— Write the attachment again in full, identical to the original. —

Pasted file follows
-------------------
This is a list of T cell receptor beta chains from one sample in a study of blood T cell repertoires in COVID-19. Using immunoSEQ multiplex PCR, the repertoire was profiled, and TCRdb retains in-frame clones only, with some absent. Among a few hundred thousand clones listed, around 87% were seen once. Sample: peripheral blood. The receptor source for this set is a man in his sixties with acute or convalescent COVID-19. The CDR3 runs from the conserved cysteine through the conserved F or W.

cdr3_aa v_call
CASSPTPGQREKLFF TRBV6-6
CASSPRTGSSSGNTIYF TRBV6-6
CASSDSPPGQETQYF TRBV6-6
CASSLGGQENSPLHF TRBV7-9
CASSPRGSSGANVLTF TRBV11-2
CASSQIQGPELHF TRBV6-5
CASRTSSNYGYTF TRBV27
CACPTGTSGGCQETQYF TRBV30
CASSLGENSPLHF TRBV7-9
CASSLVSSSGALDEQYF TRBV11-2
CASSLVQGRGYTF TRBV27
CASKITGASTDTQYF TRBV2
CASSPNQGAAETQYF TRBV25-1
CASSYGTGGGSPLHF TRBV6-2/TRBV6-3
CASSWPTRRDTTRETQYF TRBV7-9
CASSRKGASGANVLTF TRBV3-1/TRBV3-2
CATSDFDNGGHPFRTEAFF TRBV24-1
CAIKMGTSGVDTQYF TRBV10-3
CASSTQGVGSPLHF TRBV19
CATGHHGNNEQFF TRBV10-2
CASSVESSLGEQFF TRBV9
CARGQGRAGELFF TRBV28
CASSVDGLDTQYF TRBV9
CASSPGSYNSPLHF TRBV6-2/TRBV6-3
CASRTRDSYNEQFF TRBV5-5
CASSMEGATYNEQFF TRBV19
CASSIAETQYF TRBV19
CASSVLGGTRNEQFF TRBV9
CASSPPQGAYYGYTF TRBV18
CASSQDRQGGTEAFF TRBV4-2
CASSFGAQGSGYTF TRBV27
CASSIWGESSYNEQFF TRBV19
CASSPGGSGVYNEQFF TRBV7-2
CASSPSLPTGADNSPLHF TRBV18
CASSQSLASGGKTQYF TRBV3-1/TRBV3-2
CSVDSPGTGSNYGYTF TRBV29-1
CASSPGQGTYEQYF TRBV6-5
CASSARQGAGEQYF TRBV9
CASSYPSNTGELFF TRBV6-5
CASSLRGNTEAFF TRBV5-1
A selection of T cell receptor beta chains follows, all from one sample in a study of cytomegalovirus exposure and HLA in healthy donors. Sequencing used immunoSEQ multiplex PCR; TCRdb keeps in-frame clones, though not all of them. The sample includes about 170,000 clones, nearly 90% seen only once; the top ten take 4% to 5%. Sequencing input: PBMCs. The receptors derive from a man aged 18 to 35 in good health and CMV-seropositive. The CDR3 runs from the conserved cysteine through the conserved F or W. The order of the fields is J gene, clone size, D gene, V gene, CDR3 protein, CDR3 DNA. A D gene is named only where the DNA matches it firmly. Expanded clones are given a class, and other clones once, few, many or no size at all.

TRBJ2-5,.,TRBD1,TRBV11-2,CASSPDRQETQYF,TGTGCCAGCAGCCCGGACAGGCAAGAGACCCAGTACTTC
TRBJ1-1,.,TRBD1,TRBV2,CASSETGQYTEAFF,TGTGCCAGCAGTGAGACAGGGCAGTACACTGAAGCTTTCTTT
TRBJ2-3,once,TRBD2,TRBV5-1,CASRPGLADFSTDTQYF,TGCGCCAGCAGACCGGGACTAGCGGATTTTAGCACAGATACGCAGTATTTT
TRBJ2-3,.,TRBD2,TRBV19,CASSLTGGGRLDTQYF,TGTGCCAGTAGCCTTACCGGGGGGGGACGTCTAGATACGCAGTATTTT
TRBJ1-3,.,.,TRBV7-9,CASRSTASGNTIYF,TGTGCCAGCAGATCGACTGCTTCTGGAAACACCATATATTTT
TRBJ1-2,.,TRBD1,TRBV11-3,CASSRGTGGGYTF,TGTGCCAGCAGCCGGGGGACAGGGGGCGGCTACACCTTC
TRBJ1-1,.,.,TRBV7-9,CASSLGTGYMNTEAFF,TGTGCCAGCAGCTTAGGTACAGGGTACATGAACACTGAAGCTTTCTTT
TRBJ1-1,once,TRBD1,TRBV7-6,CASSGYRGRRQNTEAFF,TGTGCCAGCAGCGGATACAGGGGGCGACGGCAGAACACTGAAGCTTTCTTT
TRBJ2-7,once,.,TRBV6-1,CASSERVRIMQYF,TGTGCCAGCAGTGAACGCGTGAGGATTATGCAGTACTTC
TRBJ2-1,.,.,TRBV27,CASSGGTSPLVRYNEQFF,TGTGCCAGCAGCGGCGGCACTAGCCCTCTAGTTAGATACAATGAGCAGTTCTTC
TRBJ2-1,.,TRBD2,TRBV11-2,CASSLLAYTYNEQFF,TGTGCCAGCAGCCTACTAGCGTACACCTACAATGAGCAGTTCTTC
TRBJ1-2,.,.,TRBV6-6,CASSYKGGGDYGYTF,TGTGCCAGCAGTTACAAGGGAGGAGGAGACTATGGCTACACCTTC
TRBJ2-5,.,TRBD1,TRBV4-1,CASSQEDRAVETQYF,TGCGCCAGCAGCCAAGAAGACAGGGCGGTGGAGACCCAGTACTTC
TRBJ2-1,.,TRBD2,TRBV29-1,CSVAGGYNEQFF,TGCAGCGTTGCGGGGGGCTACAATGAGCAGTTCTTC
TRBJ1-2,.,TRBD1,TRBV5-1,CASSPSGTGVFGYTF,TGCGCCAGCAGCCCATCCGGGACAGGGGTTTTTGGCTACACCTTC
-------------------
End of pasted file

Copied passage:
This is a list of T cell receptor beta chains from one sample in a study of blood T cell repertoires in COVID-19. Using immunoSEQ multiplex PCR, the repertoire was profiled, and TCRdb retains in-frame clones only, with some absent. Among a few hundred thousand clones listed, around 87% were seen once. Sample: peripheral blood. The receptor source for this set is a man in his sixties with acute or convalescent COVID-19. The CDR3 runs from the conserved cysteine through the conserved F or W.

cdr3_aa v_call
CASSPTPGQREKLFF TRBV6-6
CASSPRTGSSSGNTIYF TRBV6-6
CASSDSPPGQETQYF TRBV6-6
CASSLGGQENSPLHF TRBV7-9
CASSPRGSSGANVLTF TRBV11-2
CASSQIQGPELHF TRBV6-5
CASRTSSNYGYTF TRBV27
CACPTGTSGGCQETQYF TRBV30
CASSLGENSPLHF TRBV7-9
CASSLVSSSGALDEQYF TRBV11-2
CASSLVQGRGYTF TRBV27
CASKITGASTDTQYF TRBV2
CASSPNQGAAETQYF TRBV25-1
CASSYGTGGGSPLHF TRBV6-2/TRBV6-3
CASSWPTRRDTTRETQYF TRBV7-9
CASSRKGASGANVLTF TRBV3-1/TRBV3-2
CATSDFDNGGHPFRTEAFF TRBV24-1
CAIKMGTSGVDTQYF TRBV10-3
CASSTQGVGSPLHF TRBV19
CATGHHGNNEQFF TRBV10-2
CASSVESSLGEQFF TRBV9
CARGQGRAGELFF TRBV28
CASSVDGLDTQYF TRBV9
CASSPGSYNSPLHF TRBV6-2/TRBV6-3
CASRTRDSYNEQFF TRBV5-5
CASSMEGATYNEQFF TRBV19
CASSIAETQYF TRBV19
CASSVLGGTRNEQFF TRBV9
CASSPPQGAYYGYTF TRBV18
CASSQDRQGGTEAFF TRBV4-2
CASSFGAQGSGYTF TRBV27
CASSIWGESSYNEQFF TRBV19
CASSPGGSGVYNEQFF TRBV7-2
CASSPSLPTGADNSPLHF TRBV18
CASSQSLASGGKTQYF TRBV3-1/TRBV3-2
CSVDSPGTGSNYGYTF TRBV29-1
CASSPGQGTYEQYF TRBV6-5
CASSARQGAGEQYF TRBV9
CASSYPSNTGELFF TRBV6-5
CASSLRGNTEAFF TRBV5-1
A selection of T cell receptor beta chains follows, all from one sample in a study of cytomegalovirus exposure and HLA in healthy donors. Sequencing used immunoSEQ multiplex PCR; TCRdb keeps in-frame clones, though not all of them. The sample includes about 170,000 clones, nearly 90% seen only once; the top ten take 4% to 5%. Sequencing input: PBMCs. The receptors derive from a man aged 18 to 35 in good health and CMV-seropositive. The CDR3 runs from the conserved cysteine through the conserved F or W. The order of the fields is J gene, clone size, D gene, V gene, CDR3 protein, CDR3 DNA. A D gene is named only where the DNA matches it firmly. Expanded clones are given a class, and other clones once, few, many or no size at all.

TRBJ2-5,.,TRBD1,TRBV11-2,CASSPDRQETQYF,TGTGCCAGCAGCCCGGACAGGCAAGAGACCCAGTACTTC
TRBJ1-1,.,TRBD1,TRBV2,CASSETGQYTEAFF,TGTGCCAGCAGTGAGACAGGGCAGTACACTGAAGCTTTCTTT
TRBJ2-3,once,TRBD2,TRBV5-1,CASRPGLADFSTDTQYF,TGCGCCAGCAGACCGGGACTAGCGGATTTTAGCACAGATACGCAGTATTTT
TRBJ2-3,.,TRBD2,TRBV19,CASSLTGGGRLDTQYF,TGTGCCAGTAGCCTTACCGGGGGGGGACGTCTAGATACGCAGTATTTT
TRBJ1-3,.,.,TRBV7-9,CASRSTASGNTIYF,TGTGCCAGCAGATCGACTGCTTCTGGAAACACCATATATTTT
TRBJ1-2,.,TRBD1,TRBV11-3,CASSRGTGGGYTF,TGTGCCAGCAGCCGGGGGACAGGGGGCGGCTACACCTTC
TRBJ1-1,.,.,TRBV7-9,CASSLGTGYMNTEAFF,TGTGCCAGCAGCTTAGGTACAGGGTACATGAACACTGAAGCTTTCTTT
TRBJ1-1,once,TRBD1,TRBV7-6,CASSGYRGRRQNTEAFF,TGTGCCAGCAGCGGATACAGGGGGCGACGGCAGAACACTGAAGCTTTCTTT
TRBJ2-7,once,.,TRBV6-1,CASSERVRIMQYF,TGTGCCAGCAGTGAACGCGTGAGGATTATGCAGTACTTC
TRBJ2-1,.,.,TRBV27,CASSGGTSPLVRYNEQFF,TGTGCCAGCAGCGGCGGCACTAGCCCTCTAGTTAGATACAATGAGCAGTTCTTC
TRBJ2-1,.,TRBD2,TRBV11-2,CASSLLAYTYNEQFF,TGTGCCAGCAGCCTACTAGCGTACACCTACAATGAGCAGTTCTTC
TRBJ1-2,.,.,TRBV6-6,CASSYKGGGDYGYTF,TGTGCCAGCAGTTACAAGGGAGGAGGAGACTATGGCTACACCTTC
TRBJ2-5,.,TRBD1,TRBV4-1,CASSQEDRAVETQYF,TGCGCCAGCAGCCAAGAAGACAGGGCGGTGGAGACCCAGTACTTC
TRBJ2-1,.,TRBD2,TRBV29-1,CSVAGGYNEQFF,TGCAGCGTTGCGGGGGGCTACAATGAGCAGTTCTTC
TRBJ1-2,.,TRBD1,TRBV5-1,CASSPSGTGVFGYTF,TGCGCCAGCAGCCCATCCGGGACAGGGGTTTTTGGCTACACCTTC